First, you need to assess the additional risk. Here are some questions that will help in facilitating a conversation with your risk management professional:
- Are you renting a venue, equipment, audio-visual systems, or other property that could be damaged?
- Are you serving alcohol?
- Is the food catered, store bought, or "potluck" from peoples' homes?
- Will minor participants be involved?
- Are there rides, bands, pyrotechnics, or other potentially high risk exposures contemplated?
Once you have a handle on the additional risks associated with the event, a review of the current insurance program in place is in order. Typically, special events will require coverage under the following coverage parts:
- Property - Including owned, borrowed, or hired; both at the venue and in transit. Any special property like antiques or unique, priceless items may need additional coverage.
- General Liability - Including liquor if it is being served (sometimes covered as a separate policy with expanded coverages), as well as coverage for any additional interests, contractual obligations, and third party property damage.
- Auto Liability - Including owned, borrowed, rented, or hired vehicles.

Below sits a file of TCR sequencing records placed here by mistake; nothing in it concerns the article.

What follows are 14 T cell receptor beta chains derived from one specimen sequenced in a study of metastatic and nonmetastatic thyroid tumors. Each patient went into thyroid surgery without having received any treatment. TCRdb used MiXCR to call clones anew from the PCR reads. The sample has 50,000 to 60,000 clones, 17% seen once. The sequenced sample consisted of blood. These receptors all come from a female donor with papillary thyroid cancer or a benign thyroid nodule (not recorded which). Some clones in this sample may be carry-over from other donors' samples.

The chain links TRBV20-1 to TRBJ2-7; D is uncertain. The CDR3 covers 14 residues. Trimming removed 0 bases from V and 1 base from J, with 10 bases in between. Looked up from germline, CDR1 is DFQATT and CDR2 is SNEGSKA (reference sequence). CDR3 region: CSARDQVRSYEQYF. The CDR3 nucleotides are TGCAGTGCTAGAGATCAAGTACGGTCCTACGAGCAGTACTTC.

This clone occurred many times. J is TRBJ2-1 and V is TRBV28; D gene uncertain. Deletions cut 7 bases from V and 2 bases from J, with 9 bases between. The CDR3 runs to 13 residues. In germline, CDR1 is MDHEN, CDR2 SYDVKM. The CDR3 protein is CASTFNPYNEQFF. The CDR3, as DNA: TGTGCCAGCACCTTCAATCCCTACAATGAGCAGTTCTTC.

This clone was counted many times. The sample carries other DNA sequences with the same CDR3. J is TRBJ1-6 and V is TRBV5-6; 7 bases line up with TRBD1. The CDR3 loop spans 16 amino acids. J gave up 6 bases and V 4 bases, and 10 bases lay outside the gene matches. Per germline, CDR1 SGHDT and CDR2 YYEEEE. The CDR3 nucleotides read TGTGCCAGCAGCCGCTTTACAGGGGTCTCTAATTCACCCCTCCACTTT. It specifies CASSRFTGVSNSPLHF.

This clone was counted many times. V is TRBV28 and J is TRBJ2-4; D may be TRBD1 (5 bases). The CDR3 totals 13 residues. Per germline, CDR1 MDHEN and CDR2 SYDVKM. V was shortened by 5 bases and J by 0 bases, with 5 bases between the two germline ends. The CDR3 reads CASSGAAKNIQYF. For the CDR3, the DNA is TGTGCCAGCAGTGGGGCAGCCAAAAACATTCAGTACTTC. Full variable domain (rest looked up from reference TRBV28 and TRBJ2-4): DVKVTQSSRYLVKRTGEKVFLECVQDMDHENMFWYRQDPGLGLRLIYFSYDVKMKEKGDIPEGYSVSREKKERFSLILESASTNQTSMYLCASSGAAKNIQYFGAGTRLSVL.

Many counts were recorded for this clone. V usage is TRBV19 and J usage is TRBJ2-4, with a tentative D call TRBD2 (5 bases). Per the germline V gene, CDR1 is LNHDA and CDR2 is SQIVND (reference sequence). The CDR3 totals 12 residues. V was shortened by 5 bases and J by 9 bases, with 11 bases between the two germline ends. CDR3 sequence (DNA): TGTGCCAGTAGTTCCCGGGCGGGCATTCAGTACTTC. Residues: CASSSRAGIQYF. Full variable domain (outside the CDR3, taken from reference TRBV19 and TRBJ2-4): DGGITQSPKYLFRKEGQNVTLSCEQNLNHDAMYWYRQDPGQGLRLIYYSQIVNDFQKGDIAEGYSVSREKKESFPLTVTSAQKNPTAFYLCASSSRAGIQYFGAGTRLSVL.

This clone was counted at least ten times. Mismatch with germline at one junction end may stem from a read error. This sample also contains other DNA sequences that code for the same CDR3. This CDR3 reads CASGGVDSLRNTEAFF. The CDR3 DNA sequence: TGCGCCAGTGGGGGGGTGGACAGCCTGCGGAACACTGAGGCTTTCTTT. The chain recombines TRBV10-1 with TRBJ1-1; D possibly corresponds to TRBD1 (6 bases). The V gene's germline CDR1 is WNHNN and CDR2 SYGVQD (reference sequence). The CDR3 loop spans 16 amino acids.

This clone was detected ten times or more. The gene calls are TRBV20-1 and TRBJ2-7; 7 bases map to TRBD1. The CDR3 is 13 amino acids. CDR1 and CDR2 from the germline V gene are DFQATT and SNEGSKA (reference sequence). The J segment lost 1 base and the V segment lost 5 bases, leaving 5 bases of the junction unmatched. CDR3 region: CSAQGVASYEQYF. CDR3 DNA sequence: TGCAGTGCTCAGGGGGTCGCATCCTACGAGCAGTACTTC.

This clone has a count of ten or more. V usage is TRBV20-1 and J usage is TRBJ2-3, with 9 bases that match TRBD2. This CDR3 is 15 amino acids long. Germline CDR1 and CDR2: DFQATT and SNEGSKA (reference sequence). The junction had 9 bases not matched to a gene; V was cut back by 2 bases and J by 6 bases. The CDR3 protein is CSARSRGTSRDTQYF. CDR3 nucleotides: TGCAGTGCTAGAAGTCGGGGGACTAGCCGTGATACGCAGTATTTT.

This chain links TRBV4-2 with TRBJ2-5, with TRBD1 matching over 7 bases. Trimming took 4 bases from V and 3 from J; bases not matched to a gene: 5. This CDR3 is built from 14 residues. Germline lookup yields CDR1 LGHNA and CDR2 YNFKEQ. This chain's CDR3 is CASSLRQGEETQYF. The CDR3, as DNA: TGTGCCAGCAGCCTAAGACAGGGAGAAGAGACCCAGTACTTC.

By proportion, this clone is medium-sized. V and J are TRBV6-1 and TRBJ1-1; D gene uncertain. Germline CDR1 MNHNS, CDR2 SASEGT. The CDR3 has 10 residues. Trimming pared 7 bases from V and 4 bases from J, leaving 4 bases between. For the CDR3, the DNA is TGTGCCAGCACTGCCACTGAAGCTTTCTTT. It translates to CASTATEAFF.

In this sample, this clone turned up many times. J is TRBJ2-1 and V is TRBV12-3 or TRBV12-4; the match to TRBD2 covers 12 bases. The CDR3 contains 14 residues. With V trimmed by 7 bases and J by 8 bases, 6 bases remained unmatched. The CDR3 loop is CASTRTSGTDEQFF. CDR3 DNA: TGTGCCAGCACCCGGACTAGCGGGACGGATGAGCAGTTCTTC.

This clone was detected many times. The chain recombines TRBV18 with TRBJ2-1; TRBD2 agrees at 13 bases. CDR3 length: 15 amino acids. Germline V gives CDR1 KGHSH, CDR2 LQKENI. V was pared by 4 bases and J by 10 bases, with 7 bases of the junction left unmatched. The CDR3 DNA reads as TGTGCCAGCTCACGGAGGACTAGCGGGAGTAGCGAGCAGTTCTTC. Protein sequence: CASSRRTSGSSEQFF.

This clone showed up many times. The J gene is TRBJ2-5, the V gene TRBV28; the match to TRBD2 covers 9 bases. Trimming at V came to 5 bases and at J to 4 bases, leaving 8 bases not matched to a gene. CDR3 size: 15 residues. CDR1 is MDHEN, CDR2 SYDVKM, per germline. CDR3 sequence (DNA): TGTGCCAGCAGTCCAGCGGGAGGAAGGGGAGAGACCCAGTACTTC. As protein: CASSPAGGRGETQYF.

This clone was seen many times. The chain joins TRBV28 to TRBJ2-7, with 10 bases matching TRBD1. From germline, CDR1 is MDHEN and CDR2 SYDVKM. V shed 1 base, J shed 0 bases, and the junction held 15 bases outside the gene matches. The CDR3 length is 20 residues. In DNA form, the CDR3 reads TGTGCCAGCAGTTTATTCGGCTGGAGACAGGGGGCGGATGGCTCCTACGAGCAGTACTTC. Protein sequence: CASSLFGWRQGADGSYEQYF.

- Workers Compensation - Including employees, independent contractors, and volunteers.
- Event Cancellation - Including partial cancellation, weather, non-appearance, strikes, etc.
In the event that your current insurance program does not/cannot provide some or all of the coverages that address these additional risks, one-time special event policies are available at a reasonable premium through many different companies. The key to keeping costs down is planning. The farther out that some of these coverages are purchased, the better the rate may be in some cases. In other cases, without proper notice (usually at least 14 days) some coverage (such as event cancellation for weather) will be excluded.
Most special events go off without a hitch, however should something go wrong during yours wouldn't you like to know that you are covered?